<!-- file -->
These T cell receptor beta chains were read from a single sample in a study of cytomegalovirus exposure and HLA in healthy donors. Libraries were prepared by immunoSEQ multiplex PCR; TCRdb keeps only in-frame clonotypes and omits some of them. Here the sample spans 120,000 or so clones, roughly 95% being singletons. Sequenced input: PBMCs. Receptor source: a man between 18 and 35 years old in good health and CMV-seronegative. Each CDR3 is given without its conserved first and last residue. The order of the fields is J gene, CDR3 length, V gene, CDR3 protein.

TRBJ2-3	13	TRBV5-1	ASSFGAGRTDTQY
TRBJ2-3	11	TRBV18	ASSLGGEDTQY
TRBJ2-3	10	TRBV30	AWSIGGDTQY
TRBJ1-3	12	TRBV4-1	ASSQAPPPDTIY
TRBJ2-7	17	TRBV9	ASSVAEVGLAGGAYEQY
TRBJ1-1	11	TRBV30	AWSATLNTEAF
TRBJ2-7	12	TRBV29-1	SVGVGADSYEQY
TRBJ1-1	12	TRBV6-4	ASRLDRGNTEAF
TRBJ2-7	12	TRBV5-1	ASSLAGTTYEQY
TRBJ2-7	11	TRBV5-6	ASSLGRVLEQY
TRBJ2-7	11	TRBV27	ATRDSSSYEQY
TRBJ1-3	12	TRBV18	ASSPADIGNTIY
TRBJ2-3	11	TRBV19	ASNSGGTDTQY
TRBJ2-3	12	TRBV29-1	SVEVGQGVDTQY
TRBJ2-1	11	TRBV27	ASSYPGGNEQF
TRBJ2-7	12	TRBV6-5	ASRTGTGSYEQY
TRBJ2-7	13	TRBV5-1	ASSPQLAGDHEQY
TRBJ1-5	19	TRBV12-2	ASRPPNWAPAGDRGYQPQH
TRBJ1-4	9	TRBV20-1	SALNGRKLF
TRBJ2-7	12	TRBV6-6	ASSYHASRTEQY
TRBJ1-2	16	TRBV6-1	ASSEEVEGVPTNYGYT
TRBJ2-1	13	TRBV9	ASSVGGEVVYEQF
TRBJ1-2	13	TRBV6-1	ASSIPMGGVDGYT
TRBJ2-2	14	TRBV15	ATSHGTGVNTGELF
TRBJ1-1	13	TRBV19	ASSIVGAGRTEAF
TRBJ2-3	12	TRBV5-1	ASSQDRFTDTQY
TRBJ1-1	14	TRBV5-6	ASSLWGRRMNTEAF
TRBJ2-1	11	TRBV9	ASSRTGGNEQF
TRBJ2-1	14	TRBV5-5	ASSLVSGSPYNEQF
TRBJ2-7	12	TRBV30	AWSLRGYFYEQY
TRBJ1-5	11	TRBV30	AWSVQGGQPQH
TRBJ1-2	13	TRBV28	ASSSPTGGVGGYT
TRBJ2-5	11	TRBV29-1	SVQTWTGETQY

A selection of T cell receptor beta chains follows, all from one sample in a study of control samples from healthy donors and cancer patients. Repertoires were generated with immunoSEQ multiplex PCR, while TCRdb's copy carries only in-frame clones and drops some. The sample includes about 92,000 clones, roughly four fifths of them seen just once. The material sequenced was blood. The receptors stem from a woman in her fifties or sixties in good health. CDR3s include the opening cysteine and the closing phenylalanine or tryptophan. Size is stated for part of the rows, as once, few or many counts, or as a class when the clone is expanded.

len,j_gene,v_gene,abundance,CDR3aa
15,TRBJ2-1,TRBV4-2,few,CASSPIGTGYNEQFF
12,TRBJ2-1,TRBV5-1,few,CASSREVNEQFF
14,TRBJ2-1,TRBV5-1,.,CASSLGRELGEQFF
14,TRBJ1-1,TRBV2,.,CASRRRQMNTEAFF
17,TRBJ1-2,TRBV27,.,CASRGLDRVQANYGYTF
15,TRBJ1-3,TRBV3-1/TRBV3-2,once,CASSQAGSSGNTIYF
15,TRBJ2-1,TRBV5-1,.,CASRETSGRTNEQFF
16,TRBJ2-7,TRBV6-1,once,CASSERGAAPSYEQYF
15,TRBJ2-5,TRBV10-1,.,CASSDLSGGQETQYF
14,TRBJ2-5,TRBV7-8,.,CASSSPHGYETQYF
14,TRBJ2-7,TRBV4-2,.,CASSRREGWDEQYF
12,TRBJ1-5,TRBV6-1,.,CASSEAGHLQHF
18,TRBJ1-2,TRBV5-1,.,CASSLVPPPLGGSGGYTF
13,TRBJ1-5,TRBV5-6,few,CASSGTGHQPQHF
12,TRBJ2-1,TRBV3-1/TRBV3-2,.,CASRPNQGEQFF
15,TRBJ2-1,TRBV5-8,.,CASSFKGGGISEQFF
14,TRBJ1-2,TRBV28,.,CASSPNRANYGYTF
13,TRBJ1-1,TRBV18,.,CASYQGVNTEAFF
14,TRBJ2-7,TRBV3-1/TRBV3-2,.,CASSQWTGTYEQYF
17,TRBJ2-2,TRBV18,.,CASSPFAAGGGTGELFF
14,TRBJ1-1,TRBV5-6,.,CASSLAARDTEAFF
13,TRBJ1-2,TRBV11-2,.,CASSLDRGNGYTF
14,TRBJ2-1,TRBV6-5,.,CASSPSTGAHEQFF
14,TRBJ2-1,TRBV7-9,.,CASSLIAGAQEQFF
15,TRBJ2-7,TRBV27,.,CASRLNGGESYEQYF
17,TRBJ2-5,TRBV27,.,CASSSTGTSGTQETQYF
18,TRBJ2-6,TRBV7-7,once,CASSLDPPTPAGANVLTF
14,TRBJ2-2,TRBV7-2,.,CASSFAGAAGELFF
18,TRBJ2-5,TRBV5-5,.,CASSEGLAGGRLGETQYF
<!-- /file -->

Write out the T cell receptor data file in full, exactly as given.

These T cell receptor beta chains were read from a single sample in a study of cytomegalovirus exposure and HLA in healthy donors. Libraries were prepared by immunoSEQ multiplex PCR; TCRdb keeps only in-frame clonotypes and omits some of them. Here the sample spans 120,000 or so clones, roughly 95% being singletons. Sequenced input: PBMCs. Receptor source: a man between 18 and 35 years old in good health and CMV-seronegative. Each CDR3 is given without its conserved first and last residue. The order of the fields is J gene, CDR3 length, V gene, CDR3 protein.

TRBJ2-3	13	TRBV5-1	ASSFGAGRTDTQY
TRBJ2-3	11	TRBV18	ASSLGGEDTQY
TRBJ2-3	10	TRBV30	AWSIGGDTQY
TRBJ1-3	12	TRBV4-1	ASSQAPPPDTIY
TRBJ2-7	17	TRBV9	ASSVAEVGLAGGAYEQY
TRBJ1-1	11	TRBV30	AWSATLNTEAF
TRBJ2-7	12	TRBV29-1	SVGVGADSYEQY
TRBJ1-1	12	TRBV6-4	ASRLDRGNTEAF
TRBJ2-7	12	TRBV5-1	ASSLAGTTYEQY
TRBJ2-7	11	TRBV5-6	ASSLGRVLEQY
TRBJ2-7	11	TRBV27	ATRDSSSYEQY
TRBJ1-3	12	TRBV18	ASSPADIGNTIY
TRBJ2-3	11	TRBV19	ASNSGGTDTQY
TRBJ2-3	12	TRBV29-1	SVEVGQGVDTQY
TRBJ2-1	11	TRBV27	ASSYPGGNEQF
TRBJ2-7	12	TRBV6-5	ASRTGTGSYEQY
TRBJ2-7	13	TRBV5-1	ASSPQLAGDHEQY
TRBJ1-5	19	TRBV12-2	ASRPPNWAPAGDRGYQPQH
TRBJ1-4	9	TRBV20-1	SALNGRKLF
TRBJ2-7	12	TRBV6-6	ASSYHASRTEQY
TRBJ1-2	16	TRBV6-1	ASSEEVEGVPTNYGYT
TRBJ2-1	13	TRBV9	ASSVGGEVVYEQF
TRBJ1-2	13	TRBV6-1	ASSIPMGGVDGYT
TRBJ2-2	14	TRBV15	ATSHGTGVNTGELF
TRBJ1-1	13	TRBV19	ASSIVGAGRTEAF
TRBJ2-3	12	TRBV5-1	ASSQDRFTDTQY
TRBJ1-1	14	TRBV5-6	ASSLWGRRMNTEAF
TRBJ2-1	11	TRBV9	ASSRTGGNEQF
TRBJ2-1	14	TRBV5-5	ASSLVSGSPYNEQF
TRBJ2-7	12	TRBV30	AWSLRGYFYEQY
TRBJ1-5	11	TRBV30	AWSVQGGQPQH
TRBJ1-2	13	TRBV28	ASSSPTGGVGGYT
TRBJ2-5	11	TRBV29-1	SVQTWTGETQY

A selection of T cell receptor beta chains follows, all from one sample in a study of control samples from healthy donors and cancer patients. Repertoires were generated with immunoSEQ multiplex PCR, while TCRdb's copy carries only in-frame clones and drops some. The sample includes about 92,000 clones, roughly four fifths of them seen just once. The material sequenced was blood. The receptors stem from a woman in her fifties or sixties in good health. CDR3s include the opening cysteine and the closing phenylalanine or tryptophan. Size is stated for part of the rows, as once, few or many counts, or as a class when the clone is expanded.

len,j_gene,v_gene,abundance,CDR3aa
15,TRBJ2-1,TRBV4-2,few,CASSPIGTGYNEQFF
12,TRBJ2-1,TRBV5-1,few,CASSREVNEQFF
14,TRBJ2-1,TRBV5-1,.,CASSLGRELGEQFF
14,TRBJ1-1,TRBV2,.,CASRRRQMNTEAFF
17,TRBJ1-2,TRBV27,.,CASRGLDRVQANYGYTF
15,TRBJ1-3,TRBV3-1/TRBV3-2,once,CASSQAGSSGNTIYF
15,TRBJ2-1,TRBV5-1,.,CASRETSGRTNEQFF
16,TRBJ2-7,TRBV6-1,once,CASSERGAAPSYEQYF
15,TRBJ2-5,TRBV10-1,.,CASSDLSGGQETQYF
14,TRBJ2-5,TRBV7-8,.,CASSSPHGYETQYF
14,TRBJ2-7,TRBV4-2,.,CASSRREGWDEQYF
12,TRBJ1-5,TRBV6-1,.,CASSEAGHLQHF
18,TRBJ1-2,TRBV5-1,.,CASSLVPPPLGGSGGYTF
13,TRBJ1-5,TRBV5-6,few,CASSGTGHQPQHF
12,TRBJ2-1,TRBV3-1/TRBV3-2,.,CASRPNQGEQFF
15,TRBJ2-1,TRBV5-8,.,CASSFKGGGISEQFF
14,TRBJ1-2,TRBV28,.,CASSPNRANYGYTF
13,TRBJ1-1,TRBV18,.,CASYQGVNTEAFF
14,TRBJ2-7,TRBV3-1/TRBV3-2,.,CASSQWTGTYEQYF
17,TRBJ2-2,TRBV18,.,CASSPFAAGGGTGELFF
14,TRBJ1-1,TRBV5-6,.,CASSLAARDTEAFF
13,TRBJ1-2,TRBV11-2,.,CASSLDRGNGYTF
14,TRBJ2-1,TRBV6-5,.,CASSPSTGAHEQFF
14,TRBJ2-1,TRBV7-9,.,CASSLIAGAQEQFF
15,TRBJ2-7,TRBV27,.,CASRLNGGESYEQYF
17,TRBJ2-5,TRBV27,.,CASSSTGTSGTQETQYF
18,TRBJ2-6,TRBV7-7,once,CASSLDPPTPAGANVLTF
14,TRBJ2-2,TRBV7-2,.,CASSFAGAAGELFF
18,TRBJ2-5,TRBV5-5,.,CASSEGLAGGRLGETQYF